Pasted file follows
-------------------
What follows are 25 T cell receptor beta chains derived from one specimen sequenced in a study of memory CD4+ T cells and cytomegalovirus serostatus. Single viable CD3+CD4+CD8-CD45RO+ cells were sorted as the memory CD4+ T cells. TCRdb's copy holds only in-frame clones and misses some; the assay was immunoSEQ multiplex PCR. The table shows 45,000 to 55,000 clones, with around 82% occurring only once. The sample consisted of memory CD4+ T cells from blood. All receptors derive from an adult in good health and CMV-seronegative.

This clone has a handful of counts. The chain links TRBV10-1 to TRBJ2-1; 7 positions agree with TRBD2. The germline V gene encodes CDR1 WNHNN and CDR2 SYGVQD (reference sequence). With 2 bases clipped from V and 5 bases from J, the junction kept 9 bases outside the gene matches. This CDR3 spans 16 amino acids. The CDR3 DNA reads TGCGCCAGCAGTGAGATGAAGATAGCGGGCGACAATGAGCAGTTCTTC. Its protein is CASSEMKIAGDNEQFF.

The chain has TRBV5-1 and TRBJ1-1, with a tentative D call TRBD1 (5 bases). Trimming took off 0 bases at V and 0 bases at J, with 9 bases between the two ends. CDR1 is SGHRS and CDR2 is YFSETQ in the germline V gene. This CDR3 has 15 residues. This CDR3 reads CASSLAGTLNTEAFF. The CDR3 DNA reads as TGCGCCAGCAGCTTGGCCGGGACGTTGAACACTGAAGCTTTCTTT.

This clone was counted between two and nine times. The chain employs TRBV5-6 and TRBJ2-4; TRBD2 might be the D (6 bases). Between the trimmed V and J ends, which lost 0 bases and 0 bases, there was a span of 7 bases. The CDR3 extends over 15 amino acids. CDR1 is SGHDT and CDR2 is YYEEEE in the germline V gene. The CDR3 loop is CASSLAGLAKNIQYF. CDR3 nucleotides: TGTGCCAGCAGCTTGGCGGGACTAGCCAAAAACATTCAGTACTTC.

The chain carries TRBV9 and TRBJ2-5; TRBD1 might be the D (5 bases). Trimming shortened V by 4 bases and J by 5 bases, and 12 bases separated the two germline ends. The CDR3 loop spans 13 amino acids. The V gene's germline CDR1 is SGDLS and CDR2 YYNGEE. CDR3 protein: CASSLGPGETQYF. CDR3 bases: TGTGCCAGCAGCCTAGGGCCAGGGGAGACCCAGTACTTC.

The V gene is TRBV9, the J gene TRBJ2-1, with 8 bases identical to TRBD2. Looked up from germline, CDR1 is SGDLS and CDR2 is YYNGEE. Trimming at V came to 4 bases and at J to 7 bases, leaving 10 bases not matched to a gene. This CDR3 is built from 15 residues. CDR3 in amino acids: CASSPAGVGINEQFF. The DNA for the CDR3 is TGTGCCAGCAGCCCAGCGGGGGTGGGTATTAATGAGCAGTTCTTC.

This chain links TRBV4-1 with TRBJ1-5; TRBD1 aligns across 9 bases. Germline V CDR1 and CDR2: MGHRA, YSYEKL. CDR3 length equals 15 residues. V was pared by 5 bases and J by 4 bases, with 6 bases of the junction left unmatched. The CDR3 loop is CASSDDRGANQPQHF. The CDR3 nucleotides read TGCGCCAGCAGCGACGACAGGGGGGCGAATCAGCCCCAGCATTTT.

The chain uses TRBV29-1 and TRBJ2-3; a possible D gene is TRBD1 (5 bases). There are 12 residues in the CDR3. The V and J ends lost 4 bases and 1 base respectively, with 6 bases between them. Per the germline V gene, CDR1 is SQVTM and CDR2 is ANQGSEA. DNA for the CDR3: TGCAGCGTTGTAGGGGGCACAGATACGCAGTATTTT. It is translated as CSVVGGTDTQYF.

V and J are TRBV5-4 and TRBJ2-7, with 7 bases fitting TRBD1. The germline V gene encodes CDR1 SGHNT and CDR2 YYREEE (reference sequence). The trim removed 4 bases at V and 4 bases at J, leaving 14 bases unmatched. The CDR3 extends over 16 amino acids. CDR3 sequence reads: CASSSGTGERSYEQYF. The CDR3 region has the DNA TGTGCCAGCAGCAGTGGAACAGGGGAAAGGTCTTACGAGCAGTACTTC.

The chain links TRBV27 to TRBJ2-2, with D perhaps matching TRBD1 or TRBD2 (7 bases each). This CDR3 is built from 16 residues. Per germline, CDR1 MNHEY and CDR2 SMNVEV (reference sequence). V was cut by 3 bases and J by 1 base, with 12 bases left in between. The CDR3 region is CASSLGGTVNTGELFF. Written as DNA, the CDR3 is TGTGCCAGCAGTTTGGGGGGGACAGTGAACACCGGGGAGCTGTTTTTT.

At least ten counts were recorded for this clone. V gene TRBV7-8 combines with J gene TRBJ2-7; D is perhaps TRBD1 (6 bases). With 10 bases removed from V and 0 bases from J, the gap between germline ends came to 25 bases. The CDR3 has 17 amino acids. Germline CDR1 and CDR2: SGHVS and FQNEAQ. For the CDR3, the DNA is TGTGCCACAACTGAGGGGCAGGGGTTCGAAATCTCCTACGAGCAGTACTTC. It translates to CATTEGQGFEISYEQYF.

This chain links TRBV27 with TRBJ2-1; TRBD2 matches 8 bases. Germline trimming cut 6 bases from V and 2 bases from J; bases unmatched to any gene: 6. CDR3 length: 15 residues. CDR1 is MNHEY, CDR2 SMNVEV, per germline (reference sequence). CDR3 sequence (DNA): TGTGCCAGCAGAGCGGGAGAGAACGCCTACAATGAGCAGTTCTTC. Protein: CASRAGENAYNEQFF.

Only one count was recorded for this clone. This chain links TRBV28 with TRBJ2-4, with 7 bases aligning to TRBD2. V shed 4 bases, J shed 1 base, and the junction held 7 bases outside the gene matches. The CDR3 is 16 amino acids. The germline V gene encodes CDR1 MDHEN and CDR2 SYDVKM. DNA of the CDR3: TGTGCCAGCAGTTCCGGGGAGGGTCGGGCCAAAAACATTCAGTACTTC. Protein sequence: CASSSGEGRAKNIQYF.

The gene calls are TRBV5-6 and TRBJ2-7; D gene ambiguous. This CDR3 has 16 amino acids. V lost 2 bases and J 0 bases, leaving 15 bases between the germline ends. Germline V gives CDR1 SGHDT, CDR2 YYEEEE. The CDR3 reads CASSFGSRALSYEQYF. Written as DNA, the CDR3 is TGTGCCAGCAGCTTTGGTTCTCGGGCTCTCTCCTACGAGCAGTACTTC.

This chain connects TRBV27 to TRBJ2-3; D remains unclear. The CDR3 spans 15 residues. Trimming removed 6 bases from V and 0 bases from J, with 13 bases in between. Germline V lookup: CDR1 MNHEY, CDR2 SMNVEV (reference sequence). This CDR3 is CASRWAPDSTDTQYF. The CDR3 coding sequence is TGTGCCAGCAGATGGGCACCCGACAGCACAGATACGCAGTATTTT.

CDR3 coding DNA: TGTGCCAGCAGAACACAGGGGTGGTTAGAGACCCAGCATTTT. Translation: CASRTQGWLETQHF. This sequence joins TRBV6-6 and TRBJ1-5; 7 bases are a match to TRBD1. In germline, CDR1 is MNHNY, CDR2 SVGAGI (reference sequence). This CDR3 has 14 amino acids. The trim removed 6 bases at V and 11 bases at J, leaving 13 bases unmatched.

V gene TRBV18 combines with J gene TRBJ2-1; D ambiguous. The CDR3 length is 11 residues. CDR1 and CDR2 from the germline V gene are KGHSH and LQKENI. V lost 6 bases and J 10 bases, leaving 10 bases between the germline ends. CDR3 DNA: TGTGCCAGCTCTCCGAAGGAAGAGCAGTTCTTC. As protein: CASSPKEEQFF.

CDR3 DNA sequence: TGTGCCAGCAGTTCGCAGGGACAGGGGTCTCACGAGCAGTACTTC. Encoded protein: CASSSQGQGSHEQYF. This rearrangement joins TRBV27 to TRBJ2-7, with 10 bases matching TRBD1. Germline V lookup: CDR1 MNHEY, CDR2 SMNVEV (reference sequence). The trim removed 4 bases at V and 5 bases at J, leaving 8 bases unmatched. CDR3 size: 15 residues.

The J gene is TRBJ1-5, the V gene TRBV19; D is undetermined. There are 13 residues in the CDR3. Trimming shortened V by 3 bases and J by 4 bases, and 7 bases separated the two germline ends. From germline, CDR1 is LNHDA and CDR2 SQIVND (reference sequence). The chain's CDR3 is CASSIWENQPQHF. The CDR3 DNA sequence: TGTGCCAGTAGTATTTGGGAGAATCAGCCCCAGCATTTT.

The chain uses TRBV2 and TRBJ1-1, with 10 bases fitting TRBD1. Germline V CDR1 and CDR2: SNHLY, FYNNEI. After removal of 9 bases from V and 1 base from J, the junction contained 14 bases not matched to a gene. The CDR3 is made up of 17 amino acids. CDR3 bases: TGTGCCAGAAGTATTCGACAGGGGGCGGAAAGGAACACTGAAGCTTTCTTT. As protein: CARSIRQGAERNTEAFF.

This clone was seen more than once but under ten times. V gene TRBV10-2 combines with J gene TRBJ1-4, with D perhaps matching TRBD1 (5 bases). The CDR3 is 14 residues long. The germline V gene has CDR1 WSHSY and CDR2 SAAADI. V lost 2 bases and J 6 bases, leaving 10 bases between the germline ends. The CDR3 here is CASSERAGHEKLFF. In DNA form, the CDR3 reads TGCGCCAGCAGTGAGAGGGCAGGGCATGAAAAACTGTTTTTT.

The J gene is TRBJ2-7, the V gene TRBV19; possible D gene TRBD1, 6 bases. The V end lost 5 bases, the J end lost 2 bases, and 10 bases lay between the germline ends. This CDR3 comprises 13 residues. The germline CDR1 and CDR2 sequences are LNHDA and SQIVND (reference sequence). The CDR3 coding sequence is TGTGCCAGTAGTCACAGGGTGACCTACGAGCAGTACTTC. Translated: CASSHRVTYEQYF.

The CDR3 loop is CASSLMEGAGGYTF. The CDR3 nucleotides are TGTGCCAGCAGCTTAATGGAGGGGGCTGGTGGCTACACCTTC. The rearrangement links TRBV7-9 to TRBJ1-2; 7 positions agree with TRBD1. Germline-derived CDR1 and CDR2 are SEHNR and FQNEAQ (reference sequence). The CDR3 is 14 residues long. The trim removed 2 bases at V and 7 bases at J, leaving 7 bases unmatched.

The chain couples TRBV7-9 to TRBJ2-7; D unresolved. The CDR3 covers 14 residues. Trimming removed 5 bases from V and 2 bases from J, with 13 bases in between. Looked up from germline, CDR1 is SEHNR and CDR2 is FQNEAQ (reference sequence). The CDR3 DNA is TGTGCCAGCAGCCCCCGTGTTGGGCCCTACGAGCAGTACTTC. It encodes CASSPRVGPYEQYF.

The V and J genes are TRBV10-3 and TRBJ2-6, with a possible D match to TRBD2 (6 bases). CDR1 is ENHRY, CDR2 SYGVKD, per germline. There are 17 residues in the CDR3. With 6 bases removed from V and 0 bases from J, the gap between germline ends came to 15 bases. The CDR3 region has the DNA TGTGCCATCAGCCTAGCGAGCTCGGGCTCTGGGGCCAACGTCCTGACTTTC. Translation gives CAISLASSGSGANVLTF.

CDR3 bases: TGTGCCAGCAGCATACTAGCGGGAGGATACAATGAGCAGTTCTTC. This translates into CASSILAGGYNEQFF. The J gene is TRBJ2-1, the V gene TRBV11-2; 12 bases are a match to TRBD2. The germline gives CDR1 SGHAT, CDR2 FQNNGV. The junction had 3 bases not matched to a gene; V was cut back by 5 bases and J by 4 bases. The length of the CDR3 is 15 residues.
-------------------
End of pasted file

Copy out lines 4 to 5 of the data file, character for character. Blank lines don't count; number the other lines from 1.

This clone was counted between two and nine times. The chain employs TRBV5-6 and TRBJ2-4; TRBD2 might be the D (6 bases). Between the trimmed V and J ends, which lost 0 bases and 0 bases, there was a span of 7 bases. The CDR3 extends over 15 amino acids. CDR1 is SGHDT and CDR2 is YYEEEE in the germline V gene. The CDR3 loop is CASSLAGLAKNIQYF. CDR3 nucleotides: TGTGCCAGCAGCTTGGCGGGACTAGCCAAAAACATTCAGTACTTC.

The chain carries TRBV9 and TRBJ2-5; TRBD1 might be the D (5 bases). Trimming shortened V by 4 bases and J by 5 bases, and 12 bases separated the two germline ends. The CDR3 loop spans 13 amino acids. The V gene's germline CDR1 is SGDLS and CDR2 YYNGEE. CDR3 protein: CASSLGPGETQYF. CDR3 bases: TGTGCCAGCAGCCTAGGGCCAGGGGAGACCCAGTACTTC.